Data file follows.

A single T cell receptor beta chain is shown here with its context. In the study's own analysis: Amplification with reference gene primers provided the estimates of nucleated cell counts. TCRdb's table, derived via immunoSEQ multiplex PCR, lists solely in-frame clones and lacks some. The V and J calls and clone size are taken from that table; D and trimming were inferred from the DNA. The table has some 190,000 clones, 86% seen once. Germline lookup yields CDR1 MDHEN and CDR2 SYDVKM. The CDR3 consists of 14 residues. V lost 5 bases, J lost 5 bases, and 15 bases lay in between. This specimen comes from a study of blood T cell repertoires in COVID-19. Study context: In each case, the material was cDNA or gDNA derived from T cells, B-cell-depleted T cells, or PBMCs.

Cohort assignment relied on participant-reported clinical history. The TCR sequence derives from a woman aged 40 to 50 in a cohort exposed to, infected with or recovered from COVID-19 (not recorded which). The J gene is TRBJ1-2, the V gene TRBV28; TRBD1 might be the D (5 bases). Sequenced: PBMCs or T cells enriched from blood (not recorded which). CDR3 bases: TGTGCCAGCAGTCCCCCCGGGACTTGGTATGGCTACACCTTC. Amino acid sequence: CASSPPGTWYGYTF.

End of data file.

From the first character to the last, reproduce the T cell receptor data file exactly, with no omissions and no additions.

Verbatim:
A single T cell receptor beta chain is shown here with its context. In the study's own analysis: Amplification with reference gene primers provided the estimates of nucleated cell counts. TCRdb's table, derived via immunoSEQ multiplex PCR, lists solely in-frame clones and lacks some. The V and J calls and clone size are taken from that table; D and trimming were inferred from the DNA. The table has some 190,000 clones, 86% seen once. Germline lookup yields CDR1 MDHEN and CDR2 SYDVKM. The CDR3 consists of 14 residues. V lost 5 bases, J lost 5 bases, and 15 bases lay in between. This specimen comes from a study of blood T cell repertoires in COVID-19. Study context: In each case, the material was cDNA or gDNA derived from T cells, B-cell-depleted T cells, or PBMCs.

Cohort assignment relied on participant-reported clinical history. The TCR sequence derives from a woman aged 40 to 50 in a cohort exposed to, infected with or recovered from COVID-19 (not recorded which). The J gene is TRBJ1-2, the V gene TRBV28; TRBD1 might be the D (5 bases). Sequenced: PBMCs or T cells enriched from blood (not recorded which). CDR3 bases: TGTGCCAGCAGTCCCCCCGGGACTTGGTATGGCTACACCTTC. Amino acid sequence: CASSPPGTWYGYTF.